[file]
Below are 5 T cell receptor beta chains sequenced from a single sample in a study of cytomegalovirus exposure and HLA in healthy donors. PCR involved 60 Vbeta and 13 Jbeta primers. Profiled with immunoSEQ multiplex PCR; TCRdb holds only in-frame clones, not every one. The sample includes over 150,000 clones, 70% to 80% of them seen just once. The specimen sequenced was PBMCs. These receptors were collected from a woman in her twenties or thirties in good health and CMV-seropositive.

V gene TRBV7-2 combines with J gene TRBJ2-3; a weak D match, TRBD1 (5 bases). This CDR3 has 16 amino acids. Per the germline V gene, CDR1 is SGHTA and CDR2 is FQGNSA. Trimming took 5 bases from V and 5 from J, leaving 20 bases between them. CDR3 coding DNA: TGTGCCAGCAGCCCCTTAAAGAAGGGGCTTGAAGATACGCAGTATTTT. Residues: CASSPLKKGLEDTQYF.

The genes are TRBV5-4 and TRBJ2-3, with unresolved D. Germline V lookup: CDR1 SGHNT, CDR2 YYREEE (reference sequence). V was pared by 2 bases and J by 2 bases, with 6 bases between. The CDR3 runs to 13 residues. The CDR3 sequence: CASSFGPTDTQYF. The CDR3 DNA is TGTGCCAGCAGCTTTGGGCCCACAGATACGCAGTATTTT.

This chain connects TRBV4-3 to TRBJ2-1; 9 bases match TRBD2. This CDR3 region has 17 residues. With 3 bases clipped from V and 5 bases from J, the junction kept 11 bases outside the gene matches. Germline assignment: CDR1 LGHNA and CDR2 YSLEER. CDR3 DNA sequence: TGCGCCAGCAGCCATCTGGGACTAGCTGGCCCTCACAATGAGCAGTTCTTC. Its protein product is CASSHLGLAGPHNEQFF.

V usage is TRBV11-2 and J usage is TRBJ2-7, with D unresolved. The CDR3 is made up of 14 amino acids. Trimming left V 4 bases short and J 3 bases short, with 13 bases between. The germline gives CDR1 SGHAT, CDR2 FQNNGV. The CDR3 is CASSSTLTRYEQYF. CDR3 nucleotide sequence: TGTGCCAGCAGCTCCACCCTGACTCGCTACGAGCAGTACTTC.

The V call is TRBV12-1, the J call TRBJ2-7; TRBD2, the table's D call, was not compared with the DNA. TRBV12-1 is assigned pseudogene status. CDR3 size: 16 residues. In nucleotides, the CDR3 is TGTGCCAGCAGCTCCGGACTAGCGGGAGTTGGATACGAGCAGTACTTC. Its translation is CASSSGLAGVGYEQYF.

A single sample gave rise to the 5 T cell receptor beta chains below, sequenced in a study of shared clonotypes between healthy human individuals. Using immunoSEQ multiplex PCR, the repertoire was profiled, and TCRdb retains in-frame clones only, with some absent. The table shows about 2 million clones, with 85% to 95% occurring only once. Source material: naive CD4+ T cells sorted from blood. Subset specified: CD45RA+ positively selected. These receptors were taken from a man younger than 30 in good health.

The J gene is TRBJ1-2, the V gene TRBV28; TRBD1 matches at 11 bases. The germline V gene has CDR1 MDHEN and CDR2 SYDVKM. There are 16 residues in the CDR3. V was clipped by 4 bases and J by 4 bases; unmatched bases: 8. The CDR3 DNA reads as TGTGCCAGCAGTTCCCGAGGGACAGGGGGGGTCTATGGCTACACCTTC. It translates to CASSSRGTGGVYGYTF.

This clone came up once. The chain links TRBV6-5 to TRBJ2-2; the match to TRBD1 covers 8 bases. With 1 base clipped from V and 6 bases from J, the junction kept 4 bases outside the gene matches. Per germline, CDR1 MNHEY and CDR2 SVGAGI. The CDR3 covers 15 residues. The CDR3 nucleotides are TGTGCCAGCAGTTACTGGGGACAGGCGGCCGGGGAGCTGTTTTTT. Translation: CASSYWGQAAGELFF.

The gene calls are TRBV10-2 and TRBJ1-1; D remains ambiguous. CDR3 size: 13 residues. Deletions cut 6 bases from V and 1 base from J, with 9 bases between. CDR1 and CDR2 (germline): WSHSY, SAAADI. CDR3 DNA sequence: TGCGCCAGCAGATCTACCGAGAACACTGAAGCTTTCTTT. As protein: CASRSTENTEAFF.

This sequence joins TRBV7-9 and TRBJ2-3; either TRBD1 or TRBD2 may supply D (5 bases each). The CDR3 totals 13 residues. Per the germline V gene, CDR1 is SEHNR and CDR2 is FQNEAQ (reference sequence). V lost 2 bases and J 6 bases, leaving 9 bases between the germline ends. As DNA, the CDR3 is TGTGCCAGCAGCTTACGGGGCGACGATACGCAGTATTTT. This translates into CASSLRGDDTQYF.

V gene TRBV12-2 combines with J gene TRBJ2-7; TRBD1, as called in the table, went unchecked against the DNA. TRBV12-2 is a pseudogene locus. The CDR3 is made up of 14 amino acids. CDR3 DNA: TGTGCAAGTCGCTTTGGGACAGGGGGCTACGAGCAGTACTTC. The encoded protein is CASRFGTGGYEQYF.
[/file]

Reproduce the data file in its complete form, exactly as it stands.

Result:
Below are 5 T cell receptor beta chains sequenced from a single sample in a study of cytomegalovirus exposure and HLA in healthy donors. PCR involved 60 Vbeta and 13 Jbeta primers. Profiled with immunoSEQ multiplex PCR; TCRdb holds only in-frame clones, not every one. The sample includes over 150,000 clones, 70% to 80% of them seen just once. The specimen sequenced was PBMCs. These receptors were collected from a woman in her twenties or thirties in good health and CMV-seropositive.

V gene TRBV7-2 combines with J gene TRBJ2-3; a weak D match, TRBD1 (5 bases). This CDR3 has 16 amino acids. Per the germline V gene, CDR1 is SGHTA and CDR2 is FQGNSA. Trimming took 5 bases from V and 5 from J, leaving 20 bases between them. CDR3 coding DNA: TGTGCCAGCAGCCCCTTAAAGAAGGGGCTTGAAGATACGCAGTATTTT. Residues: CASSPLKKGLEDTQYF.

The genes are TRBV5-4 and TRBJ2-3, with unresolved D. Germline V lookup: CDR1 SGHNT, CDR2 YYREEE (reference sequence). V was pared by 2 bases and J by 2 bases, with 6 bases between. The CDR3 runs to 13 residues. The CDR3 sequence: CASSFGPTDTQYF. The CDR3 DNA is TGTGCCAGCAGCTTTGGGCCCACAGATACGCAGTATTTT.

This chain connects TRBV4-3 to TRBJ2-1; 9 bases match TRBD2. This CDR3 region has 17 residues. With 3 bases clipped from V and 5 bases from J, the junction kept 11 bases outside the gene matches. Germline assignment: CDR1 LGHNA and CDR2 YSLEER. CDR3 DNA sequence: TGCGCCAGCAGCCATCTGGGACTAGCTGGCCCTCACAATGAGCAGTTCTTC. Its protein product is CASSHLGLAGPHNEQFF.

V usage is TRBV11-2 and J usage is TRBJ2-7, with D unresolved. The CDR3 is made up of 14 amino acids. Trimming left V 4 bases short and J 3 bases short, with 13 bases between. The germline gives CDR1 SGHAT, CDR2 FQNNGV. The CDR3 is CASSSTLTRYEQYF. CDR3 nucleotide sequence: TGTGCCAGCAGCTCCACCCTGACTCGCTACGAGCAGTACTTC.

The V call is TRBV12-1, the J call TRBJ2-7; TRBD2, the table's D call, was not compared with the DNA. TRBV12-1 is assigned pseudogene status. CDR3 size: 16 residues. In nucleotides, the CDR3 is TGTGCCAGCAGCTCCGGACTAGCGGGAGTTGGATACGAGCAGTACTTC. Its translation is CASSSGLAGVGYEQYF.

A single sample gave rise to the 5 T cell receptor beta chains below, sequenced in a study of shared clonotypes between healthy human individuals. Using immunoSEQ multiplex PCR, the repertoire was profiled, and TCRdb retains in-frame clones only, with some absent. The table shows about 2 million clones, with 85% to 95% occurring only once. Source material: naive CD4+ T cells sorted from blood. Subset specified: CD45RA+ positively selected. These receptors were taken from a man younger than 30 in good health.

The J gene is TRBJ1-2, the V gene TRBV28; TRBD1 matches at 11 bases. The germline V gene has CDR1 MDHEN and CDR2 SYDVKM. There are 16 residues in the CDR3. V was clipped by 4 bases and J by 4 bases; unmatched bases: 8. The CDR3 DNA reads as TGTGCCAGCAGTTCCCGAGGGACAGGGGGGGTCTATGGCTACACCTTC. It translates to CASSSRGTGGVYGYTF.

This clone came up once. The chain links TRBV6-5 to TRBJ2-2; the match to TRBD1 covers 8 bases. With 1 base clipped from V and 6 bases from J, the junction kept 4 bases outside the gene matches. Per germline, CDR1 MNHEY and CDR2 SVGAGI. The CDR3 covers 15 residues. The CDR3 nucleotides are TGTGCCAGCAGTTACTGGGGACAGGCGGCCGGGGAGCTGTTTTTT. Translation: CASSYWGQAAGELFF.

The gene calls are TRBV10-2 and TRBJ1-1; D remains ambiguous. CDR3 size: 13 residues. Deletions cut 6 bases from V and 1 base from J, with 9 bases between. CDR1 and CDR2 (germline): WSHSY, SAAADI. CDR3 DNA sequence: TGCGCCAGCAGATCTACCGAGAACACTGAAGCTTTCTTT. As protein: CASRSTENTEAFF.

This sequence joins TRBV7-9 and TRBJ2-3; either TRBD1 or TRBD2 may supply D (5 bases each). The CDR3 totals 13 residues. Per the germline V gene, CDR1 is SEHNR and CDR2 is FQNEAQ (reference sequence). V lost 2 bases and J 6 bases, leaving 9 bases between the germline ends. As DNA, the CDR3 is TGTGCCAGCAGCTTACGGGGCGACGATACGCAGTATTTT. This translates into CASSLRGDDTQYF.

V gene TRBV12-2 combines with J gene TRBJ2-7; TRBD1, as called in the table, went unchecked against the DNA. TRBV12-2 is a pseudogene locus. The CDR3 is made up of 14 amino acids. CDR3 DNA: TGTGCAAGTCGCTTTGGGACAGGGGGCTACGAGCAGTACTTC. The encoded protein is CASRFGTGGYEQYF.